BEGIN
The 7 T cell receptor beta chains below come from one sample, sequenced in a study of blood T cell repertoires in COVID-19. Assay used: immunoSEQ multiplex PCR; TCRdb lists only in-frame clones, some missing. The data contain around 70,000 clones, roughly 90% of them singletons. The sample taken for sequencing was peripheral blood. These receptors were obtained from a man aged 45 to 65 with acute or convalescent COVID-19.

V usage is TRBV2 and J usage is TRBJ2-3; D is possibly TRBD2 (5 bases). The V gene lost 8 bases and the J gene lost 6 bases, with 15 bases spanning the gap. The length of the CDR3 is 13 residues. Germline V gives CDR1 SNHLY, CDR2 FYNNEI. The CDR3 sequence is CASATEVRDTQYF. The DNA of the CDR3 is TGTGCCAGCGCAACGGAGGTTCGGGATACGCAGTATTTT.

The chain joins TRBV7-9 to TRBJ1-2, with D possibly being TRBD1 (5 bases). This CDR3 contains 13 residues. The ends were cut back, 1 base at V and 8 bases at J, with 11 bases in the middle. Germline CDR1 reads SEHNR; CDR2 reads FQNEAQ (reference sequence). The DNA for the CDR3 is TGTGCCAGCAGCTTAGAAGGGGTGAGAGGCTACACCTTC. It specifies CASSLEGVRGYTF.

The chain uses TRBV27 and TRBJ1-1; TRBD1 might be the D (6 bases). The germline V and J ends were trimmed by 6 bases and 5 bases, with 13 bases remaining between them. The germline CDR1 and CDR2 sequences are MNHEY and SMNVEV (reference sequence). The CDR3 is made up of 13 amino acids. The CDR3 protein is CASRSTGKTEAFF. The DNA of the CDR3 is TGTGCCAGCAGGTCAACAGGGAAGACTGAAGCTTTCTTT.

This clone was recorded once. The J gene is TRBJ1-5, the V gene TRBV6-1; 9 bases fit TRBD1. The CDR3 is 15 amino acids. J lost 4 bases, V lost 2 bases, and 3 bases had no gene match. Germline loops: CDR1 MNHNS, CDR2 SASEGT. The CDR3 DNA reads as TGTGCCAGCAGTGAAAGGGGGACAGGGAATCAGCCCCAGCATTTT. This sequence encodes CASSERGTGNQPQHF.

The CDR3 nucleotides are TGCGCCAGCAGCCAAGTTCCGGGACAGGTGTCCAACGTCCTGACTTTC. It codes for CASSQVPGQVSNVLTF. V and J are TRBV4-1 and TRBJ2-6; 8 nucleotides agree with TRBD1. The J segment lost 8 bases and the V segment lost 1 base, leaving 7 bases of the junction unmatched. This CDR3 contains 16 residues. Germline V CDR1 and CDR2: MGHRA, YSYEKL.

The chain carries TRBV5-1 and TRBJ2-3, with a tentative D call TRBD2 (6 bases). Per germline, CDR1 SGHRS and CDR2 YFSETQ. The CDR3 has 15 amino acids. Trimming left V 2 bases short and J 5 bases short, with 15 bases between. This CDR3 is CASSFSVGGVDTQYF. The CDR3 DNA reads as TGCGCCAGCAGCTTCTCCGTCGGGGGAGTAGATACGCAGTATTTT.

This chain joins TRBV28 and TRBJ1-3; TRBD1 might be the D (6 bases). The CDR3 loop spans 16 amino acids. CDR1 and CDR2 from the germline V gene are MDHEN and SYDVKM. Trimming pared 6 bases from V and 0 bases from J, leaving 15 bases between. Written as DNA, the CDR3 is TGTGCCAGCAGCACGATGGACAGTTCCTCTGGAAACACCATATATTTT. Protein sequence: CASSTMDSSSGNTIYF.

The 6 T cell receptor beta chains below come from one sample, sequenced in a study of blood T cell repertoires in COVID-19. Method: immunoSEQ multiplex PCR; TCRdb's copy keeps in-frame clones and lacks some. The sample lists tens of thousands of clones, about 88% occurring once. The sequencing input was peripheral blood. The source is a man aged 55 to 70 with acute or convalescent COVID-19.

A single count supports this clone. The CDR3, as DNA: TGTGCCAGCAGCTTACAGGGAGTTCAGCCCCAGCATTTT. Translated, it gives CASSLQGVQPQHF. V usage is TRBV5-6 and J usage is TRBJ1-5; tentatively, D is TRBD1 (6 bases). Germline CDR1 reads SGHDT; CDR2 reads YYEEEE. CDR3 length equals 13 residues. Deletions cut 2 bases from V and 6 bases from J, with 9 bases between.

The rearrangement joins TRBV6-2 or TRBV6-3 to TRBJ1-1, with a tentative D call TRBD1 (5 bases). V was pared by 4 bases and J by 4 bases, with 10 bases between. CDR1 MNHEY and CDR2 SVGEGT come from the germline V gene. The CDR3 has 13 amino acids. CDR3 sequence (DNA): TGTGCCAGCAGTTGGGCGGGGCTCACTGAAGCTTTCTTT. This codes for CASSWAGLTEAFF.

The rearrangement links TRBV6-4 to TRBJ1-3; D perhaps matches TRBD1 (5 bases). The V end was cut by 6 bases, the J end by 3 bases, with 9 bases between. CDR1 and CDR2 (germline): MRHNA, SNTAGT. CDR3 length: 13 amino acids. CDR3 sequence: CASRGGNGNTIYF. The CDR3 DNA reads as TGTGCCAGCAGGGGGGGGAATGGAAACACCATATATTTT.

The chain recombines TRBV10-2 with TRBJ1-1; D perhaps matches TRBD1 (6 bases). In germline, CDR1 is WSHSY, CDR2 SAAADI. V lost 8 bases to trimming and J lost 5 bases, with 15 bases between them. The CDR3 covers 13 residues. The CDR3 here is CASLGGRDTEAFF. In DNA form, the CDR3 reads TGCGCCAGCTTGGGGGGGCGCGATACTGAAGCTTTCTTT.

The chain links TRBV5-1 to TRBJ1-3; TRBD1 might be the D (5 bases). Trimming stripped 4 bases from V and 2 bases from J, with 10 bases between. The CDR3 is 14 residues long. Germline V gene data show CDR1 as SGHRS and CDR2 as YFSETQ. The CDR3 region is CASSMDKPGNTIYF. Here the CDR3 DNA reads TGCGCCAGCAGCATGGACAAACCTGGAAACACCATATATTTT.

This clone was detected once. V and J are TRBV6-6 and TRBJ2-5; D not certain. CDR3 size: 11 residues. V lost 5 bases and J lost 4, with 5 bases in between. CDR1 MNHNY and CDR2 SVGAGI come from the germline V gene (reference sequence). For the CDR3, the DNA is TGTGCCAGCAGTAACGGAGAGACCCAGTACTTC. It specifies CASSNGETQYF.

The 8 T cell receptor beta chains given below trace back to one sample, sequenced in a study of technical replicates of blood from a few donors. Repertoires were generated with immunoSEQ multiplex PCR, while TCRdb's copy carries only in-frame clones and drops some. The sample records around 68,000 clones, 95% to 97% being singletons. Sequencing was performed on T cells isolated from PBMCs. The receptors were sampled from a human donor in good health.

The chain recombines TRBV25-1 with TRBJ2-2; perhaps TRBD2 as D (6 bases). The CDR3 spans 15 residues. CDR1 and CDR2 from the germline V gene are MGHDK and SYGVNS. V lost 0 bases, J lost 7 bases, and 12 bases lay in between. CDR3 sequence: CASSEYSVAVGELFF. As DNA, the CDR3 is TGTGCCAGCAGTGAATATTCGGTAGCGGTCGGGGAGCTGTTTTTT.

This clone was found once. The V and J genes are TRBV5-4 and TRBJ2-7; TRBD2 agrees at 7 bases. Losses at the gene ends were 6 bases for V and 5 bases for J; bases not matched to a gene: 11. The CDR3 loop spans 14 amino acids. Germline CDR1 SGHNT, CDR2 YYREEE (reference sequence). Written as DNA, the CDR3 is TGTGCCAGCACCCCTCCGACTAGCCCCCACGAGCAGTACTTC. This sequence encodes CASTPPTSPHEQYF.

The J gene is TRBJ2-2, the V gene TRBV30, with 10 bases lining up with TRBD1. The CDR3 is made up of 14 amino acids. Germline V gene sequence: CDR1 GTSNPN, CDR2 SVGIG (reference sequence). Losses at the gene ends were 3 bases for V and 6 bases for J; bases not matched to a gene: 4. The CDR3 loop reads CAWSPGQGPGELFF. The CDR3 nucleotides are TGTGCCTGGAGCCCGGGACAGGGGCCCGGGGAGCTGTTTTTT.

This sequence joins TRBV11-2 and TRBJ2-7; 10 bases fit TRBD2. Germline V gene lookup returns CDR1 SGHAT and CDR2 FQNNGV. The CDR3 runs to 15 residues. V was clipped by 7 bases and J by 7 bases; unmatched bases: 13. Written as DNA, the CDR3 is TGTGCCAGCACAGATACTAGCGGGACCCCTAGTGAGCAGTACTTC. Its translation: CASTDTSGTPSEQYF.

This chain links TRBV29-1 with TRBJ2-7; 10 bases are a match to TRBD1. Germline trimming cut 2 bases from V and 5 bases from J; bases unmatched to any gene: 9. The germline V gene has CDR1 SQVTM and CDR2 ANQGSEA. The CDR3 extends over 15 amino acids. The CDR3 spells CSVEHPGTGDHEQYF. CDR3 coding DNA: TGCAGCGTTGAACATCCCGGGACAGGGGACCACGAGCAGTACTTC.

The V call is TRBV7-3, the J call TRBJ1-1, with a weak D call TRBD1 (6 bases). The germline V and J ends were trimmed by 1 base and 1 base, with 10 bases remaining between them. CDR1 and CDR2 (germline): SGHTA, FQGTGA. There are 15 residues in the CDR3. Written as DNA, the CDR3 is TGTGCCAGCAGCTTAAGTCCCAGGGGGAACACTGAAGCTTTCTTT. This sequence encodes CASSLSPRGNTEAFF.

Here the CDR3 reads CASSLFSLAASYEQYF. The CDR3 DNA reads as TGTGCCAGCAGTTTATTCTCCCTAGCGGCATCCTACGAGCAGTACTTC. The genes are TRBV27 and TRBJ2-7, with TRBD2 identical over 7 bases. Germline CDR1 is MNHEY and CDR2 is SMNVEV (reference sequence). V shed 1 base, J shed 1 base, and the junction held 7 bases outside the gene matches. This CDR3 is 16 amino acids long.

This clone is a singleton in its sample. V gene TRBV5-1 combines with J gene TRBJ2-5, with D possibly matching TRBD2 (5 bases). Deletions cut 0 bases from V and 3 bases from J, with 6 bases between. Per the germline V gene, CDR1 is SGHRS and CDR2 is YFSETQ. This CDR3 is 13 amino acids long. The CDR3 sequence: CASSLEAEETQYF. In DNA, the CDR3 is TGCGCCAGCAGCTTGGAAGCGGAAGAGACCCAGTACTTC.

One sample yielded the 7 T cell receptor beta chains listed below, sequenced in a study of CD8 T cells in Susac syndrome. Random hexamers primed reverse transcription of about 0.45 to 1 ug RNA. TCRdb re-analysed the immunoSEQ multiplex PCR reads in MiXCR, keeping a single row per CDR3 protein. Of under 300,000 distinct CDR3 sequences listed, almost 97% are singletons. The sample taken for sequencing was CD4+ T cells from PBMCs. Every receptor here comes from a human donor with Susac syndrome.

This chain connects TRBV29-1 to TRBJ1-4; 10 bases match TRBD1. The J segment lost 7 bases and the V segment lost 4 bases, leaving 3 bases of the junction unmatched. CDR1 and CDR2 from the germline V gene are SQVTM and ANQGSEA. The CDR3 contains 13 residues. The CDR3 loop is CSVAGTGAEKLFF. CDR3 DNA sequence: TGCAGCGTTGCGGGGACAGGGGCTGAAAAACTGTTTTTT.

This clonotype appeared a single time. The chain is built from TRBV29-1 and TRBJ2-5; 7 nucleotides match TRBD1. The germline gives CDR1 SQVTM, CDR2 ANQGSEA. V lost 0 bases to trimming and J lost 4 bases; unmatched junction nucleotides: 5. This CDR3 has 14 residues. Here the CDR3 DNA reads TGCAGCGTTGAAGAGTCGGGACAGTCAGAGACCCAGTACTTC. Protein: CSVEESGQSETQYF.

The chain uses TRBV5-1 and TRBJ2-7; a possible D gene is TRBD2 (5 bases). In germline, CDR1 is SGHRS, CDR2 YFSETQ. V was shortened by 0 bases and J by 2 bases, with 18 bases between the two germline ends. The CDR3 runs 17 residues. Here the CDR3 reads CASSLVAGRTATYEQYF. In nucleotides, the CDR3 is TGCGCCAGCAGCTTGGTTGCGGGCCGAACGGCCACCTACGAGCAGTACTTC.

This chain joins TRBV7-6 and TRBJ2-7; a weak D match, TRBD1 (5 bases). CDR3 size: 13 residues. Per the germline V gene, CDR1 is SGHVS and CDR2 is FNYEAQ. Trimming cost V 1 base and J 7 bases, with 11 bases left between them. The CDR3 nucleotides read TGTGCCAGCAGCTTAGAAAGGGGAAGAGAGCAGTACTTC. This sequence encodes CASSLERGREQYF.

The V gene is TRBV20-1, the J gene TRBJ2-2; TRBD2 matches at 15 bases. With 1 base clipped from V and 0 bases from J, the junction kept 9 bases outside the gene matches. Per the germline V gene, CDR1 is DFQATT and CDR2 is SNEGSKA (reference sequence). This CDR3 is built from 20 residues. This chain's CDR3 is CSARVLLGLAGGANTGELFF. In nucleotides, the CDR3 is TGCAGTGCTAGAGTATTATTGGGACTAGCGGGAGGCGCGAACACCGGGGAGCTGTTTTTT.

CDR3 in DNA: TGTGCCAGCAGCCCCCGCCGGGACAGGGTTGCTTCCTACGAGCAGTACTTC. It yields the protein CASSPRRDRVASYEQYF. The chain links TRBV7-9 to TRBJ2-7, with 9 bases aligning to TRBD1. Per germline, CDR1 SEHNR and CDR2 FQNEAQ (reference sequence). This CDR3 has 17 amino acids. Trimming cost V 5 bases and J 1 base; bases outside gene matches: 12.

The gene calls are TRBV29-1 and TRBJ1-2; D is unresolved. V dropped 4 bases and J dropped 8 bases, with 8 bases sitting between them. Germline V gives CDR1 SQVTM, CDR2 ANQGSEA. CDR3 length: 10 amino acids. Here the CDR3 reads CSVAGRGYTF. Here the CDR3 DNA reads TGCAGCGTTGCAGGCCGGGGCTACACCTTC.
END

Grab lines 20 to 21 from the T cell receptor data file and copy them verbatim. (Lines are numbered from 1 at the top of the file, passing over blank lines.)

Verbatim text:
This sequence joins TRBV11-2 and TRBJ2-7; 10 bases fit TRBD2. Germline V gene lookup returns CDR1 SGHAT and CDR2 FQNNGV. The CDR3 runs to 15 residues. V was clipped by 7 bases and J by 7 bases; unmatched bases: 13. Written as DNA, the CDR3 is TGTGCCAGCACAGATACTAGCGGGACCCCTAGTGAGCAGTACTTC. Its translation: CASTDTSGTPSEQYF.

This chain links TRBV29-1 with TRBJ2-7; 10 bases are a match to TRBD1. Germline trimming cut 2 bases from V and 5 bases from J; bases unmatched to any gene: 9. The germline V gene has CDR1 SQVTM and CDR2 ANQGSEA. The CDR3 extends over 15 amino acids. The CDR3 spells CSVEHPGTGDHEQYF. CDR3 coding DNA: TGCAGCGTTGAACATCCCGGGACAGGGGACCACGAGCAGTACTTC.